Category Archives: .Net Framework

Short Walks – Using AppSettings.json in Asp Net Core

One of the things that is very different when you move to Asp.Net Core is the way that configuration files are treated. This partly comes from the drive to move things that are not configuration out of configuration files. It looks like the days of app.config and web.config are numbered and, in their place, we have AppSettings.Json. Here’s an example of what that new file might look like:

{
  "Logging": {
    "LogLevel": {
      "Default": "Warning"
    }
  },
  "AzureAppSettings": {
    "ApplicationInsightsKey": "1827374d-1d50-428d-92a1-c65fv2d73272"
  }
 
}
 

The old files were very flat and, using the configuration manager, you could simply read a setting; something like this:

var appSettings = ConfigurationManager.AppSettings;
string result = appSettings[key];

So, the first question is: can you still do this? The answer is, pretty much, yes:

public void ConfigureServices(IServiceCollection services)
{            
    IConfigurationBuilder builder = new ConfigurationBuilder()
          .SetBasePath(Directory.GetCurrentDirectory())
          .AddJsonFile("appsettings.json");
    Configuration = builder.Build();

    Configuration["AzureAppSettings:ApplicationInsightsKey"]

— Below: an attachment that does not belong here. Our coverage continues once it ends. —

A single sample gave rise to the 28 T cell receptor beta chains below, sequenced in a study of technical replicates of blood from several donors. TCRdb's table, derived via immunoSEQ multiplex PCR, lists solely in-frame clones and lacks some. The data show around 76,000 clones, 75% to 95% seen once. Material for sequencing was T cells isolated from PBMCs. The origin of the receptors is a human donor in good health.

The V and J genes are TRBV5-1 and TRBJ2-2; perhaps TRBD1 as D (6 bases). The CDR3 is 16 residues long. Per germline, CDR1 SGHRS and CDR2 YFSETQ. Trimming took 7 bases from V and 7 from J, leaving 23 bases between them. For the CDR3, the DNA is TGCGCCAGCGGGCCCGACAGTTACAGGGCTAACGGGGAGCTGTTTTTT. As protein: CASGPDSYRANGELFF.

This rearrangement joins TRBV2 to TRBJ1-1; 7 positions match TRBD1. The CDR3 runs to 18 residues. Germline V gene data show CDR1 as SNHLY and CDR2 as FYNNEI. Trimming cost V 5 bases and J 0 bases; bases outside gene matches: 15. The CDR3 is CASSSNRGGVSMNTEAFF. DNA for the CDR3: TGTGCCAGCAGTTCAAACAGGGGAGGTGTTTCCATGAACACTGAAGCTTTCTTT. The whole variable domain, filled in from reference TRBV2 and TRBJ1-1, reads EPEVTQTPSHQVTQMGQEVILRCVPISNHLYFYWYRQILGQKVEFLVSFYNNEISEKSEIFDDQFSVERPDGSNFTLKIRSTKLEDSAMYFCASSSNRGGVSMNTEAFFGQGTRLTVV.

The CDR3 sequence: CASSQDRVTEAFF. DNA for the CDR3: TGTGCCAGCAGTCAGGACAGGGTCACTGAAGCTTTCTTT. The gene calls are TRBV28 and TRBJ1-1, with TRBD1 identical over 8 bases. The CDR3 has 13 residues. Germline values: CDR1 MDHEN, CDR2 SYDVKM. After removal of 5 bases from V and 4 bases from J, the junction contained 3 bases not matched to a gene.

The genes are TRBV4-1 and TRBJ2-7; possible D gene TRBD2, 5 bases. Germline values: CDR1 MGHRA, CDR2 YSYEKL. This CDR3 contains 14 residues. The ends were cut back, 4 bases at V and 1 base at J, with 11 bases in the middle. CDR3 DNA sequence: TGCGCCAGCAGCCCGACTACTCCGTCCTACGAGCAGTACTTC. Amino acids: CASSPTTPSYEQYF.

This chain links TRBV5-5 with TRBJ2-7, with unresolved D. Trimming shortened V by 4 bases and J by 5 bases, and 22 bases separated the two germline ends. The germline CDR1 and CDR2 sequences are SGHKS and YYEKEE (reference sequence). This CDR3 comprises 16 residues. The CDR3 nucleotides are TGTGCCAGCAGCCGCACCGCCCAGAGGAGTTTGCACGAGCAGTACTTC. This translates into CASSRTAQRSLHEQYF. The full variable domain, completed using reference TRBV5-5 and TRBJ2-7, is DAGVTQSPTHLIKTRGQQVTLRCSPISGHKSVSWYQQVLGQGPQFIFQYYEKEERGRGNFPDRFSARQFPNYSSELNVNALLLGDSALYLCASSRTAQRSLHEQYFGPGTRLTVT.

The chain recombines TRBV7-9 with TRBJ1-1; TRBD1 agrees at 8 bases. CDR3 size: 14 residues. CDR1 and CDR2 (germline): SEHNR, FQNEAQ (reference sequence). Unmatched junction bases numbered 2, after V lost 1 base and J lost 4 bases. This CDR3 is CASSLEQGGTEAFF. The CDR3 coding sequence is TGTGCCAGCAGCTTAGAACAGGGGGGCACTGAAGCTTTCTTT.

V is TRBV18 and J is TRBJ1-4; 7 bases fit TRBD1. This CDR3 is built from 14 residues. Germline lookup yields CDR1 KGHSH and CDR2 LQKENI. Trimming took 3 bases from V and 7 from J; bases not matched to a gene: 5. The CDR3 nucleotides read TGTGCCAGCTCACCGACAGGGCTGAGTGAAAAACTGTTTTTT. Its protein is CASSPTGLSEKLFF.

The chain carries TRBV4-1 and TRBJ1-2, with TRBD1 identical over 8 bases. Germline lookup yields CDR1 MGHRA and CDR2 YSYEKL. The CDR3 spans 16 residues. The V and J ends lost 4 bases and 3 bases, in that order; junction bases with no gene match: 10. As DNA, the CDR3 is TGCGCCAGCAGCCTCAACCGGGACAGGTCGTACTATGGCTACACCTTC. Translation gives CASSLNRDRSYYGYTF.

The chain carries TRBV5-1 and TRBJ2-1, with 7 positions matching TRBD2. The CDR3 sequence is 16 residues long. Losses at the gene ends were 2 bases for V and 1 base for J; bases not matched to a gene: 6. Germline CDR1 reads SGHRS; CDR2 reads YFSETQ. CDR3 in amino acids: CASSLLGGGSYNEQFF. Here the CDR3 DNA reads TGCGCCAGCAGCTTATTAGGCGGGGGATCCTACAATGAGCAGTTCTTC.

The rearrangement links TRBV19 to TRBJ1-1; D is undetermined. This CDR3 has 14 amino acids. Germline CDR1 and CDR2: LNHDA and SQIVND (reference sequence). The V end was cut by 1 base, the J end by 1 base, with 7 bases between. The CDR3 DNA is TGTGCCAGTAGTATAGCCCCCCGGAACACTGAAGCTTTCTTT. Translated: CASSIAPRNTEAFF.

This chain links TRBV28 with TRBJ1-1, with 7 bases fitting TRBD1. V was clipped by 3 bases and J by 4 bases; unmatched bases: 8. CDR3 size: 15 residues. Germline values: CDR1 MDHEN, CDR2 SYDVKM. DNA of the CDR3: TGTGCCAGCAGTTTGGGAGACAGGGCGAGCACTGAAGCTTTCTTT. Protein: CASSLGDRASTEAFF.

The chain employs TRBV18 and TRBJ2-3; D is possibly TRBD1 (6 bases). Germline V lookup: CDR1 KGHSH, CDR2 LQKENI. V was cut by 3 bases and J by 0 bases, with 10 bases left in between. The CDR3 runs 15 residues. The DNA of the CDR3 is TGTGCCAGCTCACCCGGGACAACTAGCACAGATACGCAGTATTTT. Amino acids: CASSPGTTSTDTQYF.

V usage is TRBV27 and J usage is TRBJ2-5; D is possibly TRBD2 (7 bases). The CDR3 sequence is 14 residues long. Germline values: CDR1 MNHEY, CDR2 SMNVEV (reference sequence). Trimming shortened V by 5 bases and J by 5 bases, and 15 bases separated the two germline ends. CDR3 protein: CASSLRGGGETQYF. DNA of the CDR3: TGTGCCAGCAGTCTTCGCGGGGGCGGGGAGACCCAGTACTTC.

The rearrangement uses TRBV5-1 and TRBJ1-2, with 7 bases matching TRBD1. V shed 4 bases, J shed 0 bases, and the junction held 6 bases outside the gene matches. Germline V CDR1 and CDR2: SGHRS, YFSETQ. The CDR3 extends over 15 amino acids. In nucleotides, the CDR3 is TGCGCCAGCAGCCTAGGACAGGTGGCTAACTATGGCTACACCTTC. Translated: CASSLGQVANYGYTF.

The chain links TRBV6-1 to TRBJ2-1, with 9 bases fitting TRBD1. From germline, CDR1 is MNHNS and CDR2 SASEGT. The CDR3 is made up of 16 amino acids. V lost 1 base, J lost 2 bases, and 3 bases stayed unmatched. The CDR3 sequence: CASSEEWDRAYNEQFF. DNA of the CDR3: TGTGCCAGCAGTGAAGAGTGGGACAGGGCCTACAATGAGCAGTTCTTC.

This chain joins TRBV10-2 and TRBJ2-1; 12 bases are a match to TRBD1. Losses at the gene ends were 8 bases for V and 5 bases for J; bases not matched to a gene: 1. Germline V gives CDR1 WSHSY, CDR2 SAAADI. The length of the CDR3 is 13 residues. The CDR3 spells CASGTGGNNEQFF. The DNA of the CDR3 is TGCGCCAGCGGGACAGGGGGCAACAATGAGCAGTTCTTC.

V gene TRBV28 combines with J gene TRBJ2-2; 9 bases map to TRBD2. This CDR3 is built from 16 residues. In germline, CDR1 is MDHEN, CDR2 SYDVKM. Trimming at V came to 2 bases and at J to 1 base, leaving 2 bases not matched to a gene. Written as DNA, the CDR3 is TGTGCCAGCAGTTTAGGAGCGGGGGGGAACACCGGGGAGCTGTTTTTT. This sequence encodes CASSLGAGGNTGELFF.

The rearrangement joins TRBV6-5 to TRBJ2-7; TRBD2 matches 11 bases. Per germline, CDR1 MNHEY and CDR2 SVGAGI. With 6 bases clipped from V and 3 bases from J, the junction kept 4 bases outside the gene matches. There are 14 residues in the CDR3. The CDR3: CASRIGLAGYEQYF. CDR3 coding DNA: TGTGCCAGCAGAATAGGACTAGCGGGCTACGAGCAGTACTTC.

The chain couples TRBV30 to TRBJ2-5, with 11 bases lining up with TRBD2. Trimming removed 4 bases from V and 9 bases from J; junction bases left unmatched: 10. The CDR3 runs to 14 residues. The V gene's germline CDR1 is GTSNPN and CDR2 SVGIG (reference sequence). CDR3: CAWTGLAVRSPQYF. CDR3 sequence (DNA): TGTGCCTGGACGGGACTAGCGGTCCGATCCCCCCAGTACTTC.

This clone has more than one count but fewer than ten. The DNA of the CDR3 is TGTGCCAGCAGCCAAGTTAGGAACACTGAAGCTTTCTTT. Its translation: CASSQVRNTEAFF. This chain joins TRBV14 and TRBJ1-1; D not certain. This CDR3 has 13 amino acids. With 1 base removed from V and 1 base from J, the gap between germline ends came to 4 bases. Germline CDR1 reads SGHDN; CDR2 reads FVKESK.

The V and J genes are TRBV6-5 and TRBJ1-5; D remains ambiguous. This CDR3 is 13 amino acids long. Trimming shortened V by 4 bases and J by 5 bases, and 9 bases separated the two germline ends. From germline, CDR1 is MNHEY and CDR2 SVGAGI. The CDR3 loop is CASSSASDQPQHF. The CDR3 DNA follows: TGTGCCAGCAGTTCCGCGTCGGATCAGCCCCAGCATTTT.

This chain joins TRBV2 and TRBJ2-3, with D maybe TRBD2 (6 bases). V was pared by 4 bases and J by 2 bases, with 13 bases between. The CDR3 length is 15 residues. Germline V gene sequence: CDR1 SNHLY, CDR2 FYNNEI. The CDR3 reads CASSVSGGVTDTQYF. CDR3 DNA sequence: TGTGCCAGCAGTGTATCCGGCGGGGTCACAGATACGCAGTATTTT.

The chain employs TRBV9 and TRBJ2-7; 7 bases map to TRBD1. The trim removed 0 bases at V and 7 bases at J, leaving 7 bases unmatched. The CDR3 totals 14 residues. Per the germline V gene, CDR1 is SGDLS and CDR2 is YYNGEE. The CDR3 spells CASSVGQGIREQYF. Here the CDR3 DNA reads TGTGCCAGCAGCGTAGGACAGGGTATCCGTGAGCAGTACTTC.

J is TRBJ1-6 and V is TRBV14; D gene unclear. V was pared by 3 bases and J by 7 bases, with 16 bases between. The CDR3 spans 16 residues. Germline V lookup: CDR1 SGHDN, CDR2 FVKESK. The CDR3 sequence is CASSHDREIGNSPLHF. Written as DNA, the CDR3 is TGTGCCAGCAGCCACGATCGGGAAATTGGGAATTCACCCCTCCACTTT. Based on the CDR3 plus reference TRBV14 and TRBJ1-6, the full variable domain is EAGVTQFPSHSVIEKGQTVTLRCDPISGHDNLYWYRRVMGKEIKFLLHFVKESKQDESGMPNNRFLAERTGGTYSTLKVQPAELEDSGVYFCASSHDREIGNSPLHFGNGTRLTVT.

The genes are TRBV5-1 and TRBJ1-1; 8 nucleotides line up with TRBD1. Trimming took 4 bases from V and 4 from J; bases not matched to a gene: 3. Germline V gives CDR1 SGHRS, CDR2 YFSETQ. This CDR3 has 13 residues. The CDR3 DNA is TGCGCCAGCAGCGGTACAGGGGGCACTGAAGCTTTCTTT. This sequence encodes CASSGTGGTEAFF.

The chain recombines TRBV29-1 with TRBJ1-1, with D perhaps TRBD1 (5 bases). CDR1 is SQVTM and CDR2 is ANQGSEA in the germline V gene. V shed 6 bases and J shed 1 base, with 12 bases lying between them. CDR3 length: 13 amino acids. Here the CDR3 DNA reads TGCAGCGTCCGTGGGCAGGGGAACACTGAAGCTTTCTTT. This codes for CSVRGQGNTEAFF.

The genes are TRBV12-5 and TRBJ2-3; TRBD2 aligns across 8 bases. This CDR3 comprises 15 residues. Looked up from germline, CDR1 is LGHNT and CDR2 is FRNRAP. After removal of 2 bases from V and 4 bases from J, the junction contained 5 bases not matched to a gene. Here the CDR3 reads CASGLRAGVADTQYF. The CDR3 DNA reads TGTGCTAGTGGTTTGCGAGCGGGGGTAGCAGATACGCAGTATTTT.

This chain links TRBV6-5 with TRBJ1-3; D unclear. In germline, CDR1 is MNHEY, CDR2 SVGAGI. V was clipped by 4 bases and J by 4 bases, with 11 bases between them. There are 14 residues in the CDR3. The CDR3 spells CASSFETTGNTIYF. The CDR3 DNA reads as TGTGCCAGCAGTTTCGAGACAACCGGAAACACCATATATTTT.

However, you now have the option of creating a class to represent your settings; something like:

AzureAppSettings azureAppSettings = new AzureAppSettings();
Configuration.GetSection("AzureAppSettings").Bind(azureAppSettings);

If you use this approach then you’ll need an extension library from NuGet:

Install-Package Microsoft.Extensions.Configuration.Binder

Is it better, or worse?

At first glance, it would appear that things have gotten worse; or at least, more complex. However, the previous method had one massive problem: it was a static class. The result being that most people have written their own wrapper around the ConfigurationManager class. We now have a class that can be injected out of the box; alternatively, you can split your configuration up into classes, and pass the classes around; the more I think about this, the better I like it: it makes more sense to have a class or method accept parameters that are necessary for its execution and, arguably, breaks the single responsibility principle if you’re faffing around trying to work out if you have all the operating parameters.

The other advantage here is that the configuration file can now be hierarchical. If you have well designed, small pieces of software then this might not seem like much of an advantage, but if you have 150 settings in your web.config, it makes all the difference.

Short Walks – C# Pattern Matching to Match Ranges

Back in 2010, working at the time in a variety of languages, including VB, I asked this question on StackOverflow. In VB, you could put a range inside a switch statement, and I wanted to know how you could do that in C#. The (correct) answer at the time was that you can’t.

Fast forward just eight short years, and suddenly, it’s possible. The new feature of pattern matching in C# 7.0 has made this possible.

You can now write something like this (this is C# 7.1 because of Async Main):

static async Task Main(string[] args)
{            
    for (int i = 0; i <= 20; i++)